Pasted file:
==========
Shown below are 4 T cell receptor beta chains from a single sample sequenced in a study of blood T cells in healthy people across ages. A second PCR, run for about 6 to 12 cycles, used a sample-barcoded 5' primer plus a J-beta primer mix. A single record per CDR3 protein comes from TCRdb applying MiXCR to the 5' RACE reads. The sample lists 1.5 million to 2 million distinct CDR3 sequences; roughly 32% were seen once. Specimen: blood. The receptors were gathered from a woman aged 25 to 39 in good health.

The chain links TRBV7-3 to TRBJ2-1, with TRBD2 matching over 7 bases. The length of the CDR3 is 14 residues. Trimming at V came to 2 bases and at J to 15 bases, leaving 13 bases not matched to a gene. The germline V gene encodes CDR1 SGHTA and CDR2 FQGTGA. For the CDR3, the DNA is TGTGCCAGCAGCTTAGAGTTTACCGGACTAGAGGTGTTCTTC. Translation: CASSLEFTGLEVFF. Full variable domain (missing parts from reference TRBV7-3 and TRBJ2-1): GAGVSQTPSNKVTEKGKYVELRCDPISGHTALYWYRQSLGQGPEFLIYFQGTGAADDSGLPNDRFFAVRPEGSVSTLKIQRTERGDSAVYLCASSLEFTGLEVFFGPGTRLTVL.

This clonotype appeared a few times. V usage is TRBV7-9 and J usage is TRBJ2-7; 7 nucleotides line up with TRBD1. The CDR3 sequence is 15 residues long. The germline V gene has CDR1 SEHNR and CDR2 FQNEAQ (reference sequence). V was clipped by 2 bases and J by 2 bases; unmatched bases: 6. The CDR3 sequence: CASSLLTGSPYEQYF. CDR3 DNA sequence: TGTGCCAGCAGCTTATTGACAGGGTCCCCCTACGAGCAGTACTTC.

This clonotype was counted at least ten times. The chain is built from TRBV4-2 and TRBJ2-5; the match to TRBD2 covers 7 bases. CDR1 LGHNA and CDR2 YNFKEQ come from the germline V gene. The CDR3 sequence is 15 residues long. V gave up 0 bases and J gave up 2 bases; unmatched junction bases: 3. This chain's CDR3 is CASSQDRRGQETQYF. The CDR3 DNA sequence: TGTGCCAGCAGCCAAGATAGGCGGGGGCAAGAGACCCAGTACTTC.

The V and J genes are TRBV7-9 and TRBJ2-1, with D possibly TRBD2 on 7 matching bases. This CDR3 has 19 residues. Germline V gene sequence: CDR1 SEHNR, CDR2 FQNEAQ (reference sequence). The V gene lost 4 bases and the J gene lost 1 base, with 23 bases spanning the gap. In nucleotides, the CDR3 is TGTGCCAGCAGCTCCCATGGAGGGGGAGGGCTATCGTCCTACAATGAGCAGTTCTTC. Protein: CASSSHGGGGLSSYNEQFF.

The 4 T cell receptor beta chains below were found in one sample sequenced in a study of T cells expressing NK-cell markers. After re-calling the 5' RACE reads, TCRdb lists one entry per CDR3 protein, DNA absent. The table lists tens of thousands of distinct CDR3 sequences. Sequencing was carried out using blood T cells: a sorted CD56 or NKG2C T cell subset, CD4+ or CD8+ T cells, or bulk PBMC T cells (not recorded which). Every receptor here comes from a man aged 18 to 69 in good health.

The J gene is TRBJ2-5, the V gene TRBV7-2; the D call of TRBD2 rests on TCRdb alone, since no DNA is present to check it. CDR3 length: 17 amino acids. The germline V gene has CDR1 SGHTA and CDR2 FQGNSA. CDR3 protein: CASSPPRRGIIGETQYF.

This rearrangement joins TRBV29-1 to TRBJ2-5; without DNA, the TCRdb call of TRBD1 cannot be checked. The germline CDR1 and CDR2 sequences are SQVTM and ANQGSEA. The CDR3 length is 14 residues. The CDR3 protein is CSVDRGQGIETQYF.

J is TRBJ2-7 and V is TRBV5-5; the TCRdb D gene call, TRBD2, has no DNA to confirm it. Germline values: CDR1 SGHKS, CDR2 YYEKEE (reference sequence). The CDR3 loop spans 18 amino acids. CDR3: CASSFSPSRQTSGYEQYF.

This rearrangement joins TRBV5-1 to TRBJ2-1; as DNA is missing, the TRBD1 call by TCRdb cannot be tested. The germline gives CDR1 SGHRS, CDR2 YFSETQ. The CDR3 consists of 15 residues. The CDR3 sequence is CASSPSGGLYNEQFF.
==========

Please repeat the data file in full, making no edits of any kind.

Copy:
Shown below are 4 T cell receptor beta chains from a single sample sequenced in a study of blood T cells in healthy people across ages. A second PCR, run for about 6 to 12 cycles, used a sample-barcoded 5' primer plus a J-beta primer mix. A single record per CDR3 protein comes from TCRdb applying MiXCR to the 5' RACE reads. The sample lists 1.5 million to 2 million distinct CDR3 sequences; roughly 32% were seen once. Specimen: blood. The receptors were gathered from a woman aged 25 to 39 in good health.

The chain links TRBV7-3 to TRBJ2-1, with TRBD2 matching over 7 bases. The length of the CDR3 is 14 residues. Trimming at V came to 2 bases and at J to 15 bases, leaving 13 bases not matched to a gene. The germline V gene encodes CDR1 SGHTA and CDR2 FQGTGA. For the CDR3, the DNA is TGTGCCAGCAGCTTAGAGTTTACCGGACTAGAGGTGTTCTTC. Translation: CASSLEFTGLEVFF. Full variable domain (missing parts from reference TRBV7-3 and TRBJ2-1): GAGVSQTPSNKVTEKGKYVELRCDPISGHTALYWYRQSLGQGPEFLIYFQGTGAADDSGLPNDRFFAVRPEGSVSTLKIQRTERGDSAVYLCASSLEFTGLEVFFGPGTRLTVL.

This clonotype appeared a few times. V usage is TRBV7-9 and J usage is TRBJ2-7; 7 nucleotides line up with TRBD1. The CDR3 sequence is 15 residues long. The germline V gene has CDR1 SEHNR and CDR2 FQNEAQ (reference sequence). V was clipped by 2 bases and J by 2 bases; unmatched bases: 6. The CDR3 sequence: CASSLLTGSPYEQYF. CDR3 DNA sequence: TGTGCCAGCAGCTTATTGACAGGGTCCCCCTACGAGCAGTACTTC.

This clonotype was counted at least ten times. The chain is built from TRBV4-2 and TRBJ2-5; the match to TRBD2 covers 7 bases. CDR1 LGHNA and CDR2 YNFKEQ come from the germline V gene. The CDR3 sequence is 15 residues long. V gave up 0 bases and J gave up 2 bases; unmatched junction bases: 3. This chain's CDR3 is CASSQDRRGQETQYF. The CDR3 DNA sequence: TGTGCCAGCAGCCAAGATAGGCGGGGGCAAGAGACCCAGTACTTC.

The V and J genes are TRBV7-9 and TRBJ2-1, with D possibly TRBD2 on 7 matching bases. This CDR3 has 19 residues. Germline V gene sequence: CDR1 SEHNR, CDR2 FQNEAQ (reference sequence). The V gene lost 4 bases and the J gene lost 1 base, with 23 bases spanning the gap. In nucleotides, the CDR3 is TGTGCCAGCAGCTCCCATGGAGGGGGAGGGCTATCGTCCTACAATGAGCAGTTCTTC. Protein: CASSSHGGGGLSSYNEQFF.

The 4 T cell receptor beta chains below were found in one sample sequenced in a study of T cells expressing NK-cell markers. After re-calling the 5' RACE reads, TCRdb lists one entry per CDR3 protein, DNA absent. The table lists tens of thousands of distinct CDR3 sequences. Sequencing was carried out using blood T cells: a sorted CD56 or NKG2C T cell subset, CD4+ or CD8+ T cells, or bulk PBMC T cells (not recorded which). Every receptor here comes from a man aged 18 to 69 in good health.

The J gene is TRBJ2-5, the V gene TRBV7-2; the D call of TRBD2 rests on TCRdb alone, since no DNA is present to check it. CDR3 length: 17 amino acids. The germline V gene has CDR1 SGHTA and CDR2 FQGNSA. CDR3 protein: CASSPPRRGIIGETQYF.

This rearrangement joins TRBV29-1 to TRBJ2-5; without DNA, the TCRdb call of TRBD1 cannot be checked. The germline CDR1 and CDR2 sequences are SQVTM and ANQGSEA. The CDR3 length is 14 residues. The CDR3 protein is CSVDRGQGIETQYF.

J is TRBJ2-7 and V is TRBV5-5; the TCRdb D gene call, TRBD2, has no DNA to confirm it. Germline values: CDR1 SGHKS, CDR2 YYEKEE (reference sequence). The CDR3 loop spans 18 amino acids. CDR3: CASSFSPSRQTSGYEQYF.

This rearrangement joins TRBV5-1 to TRBJ2-1; as DNA is missing, the TRBD1 call by TCRdb cannot be tested. The germline gives CDR1 SGHRS, CDR2 YFSETQ. The CDR3 consists of 15 residues. The CDR3 sequence is CASSPSGGLYNEQFF.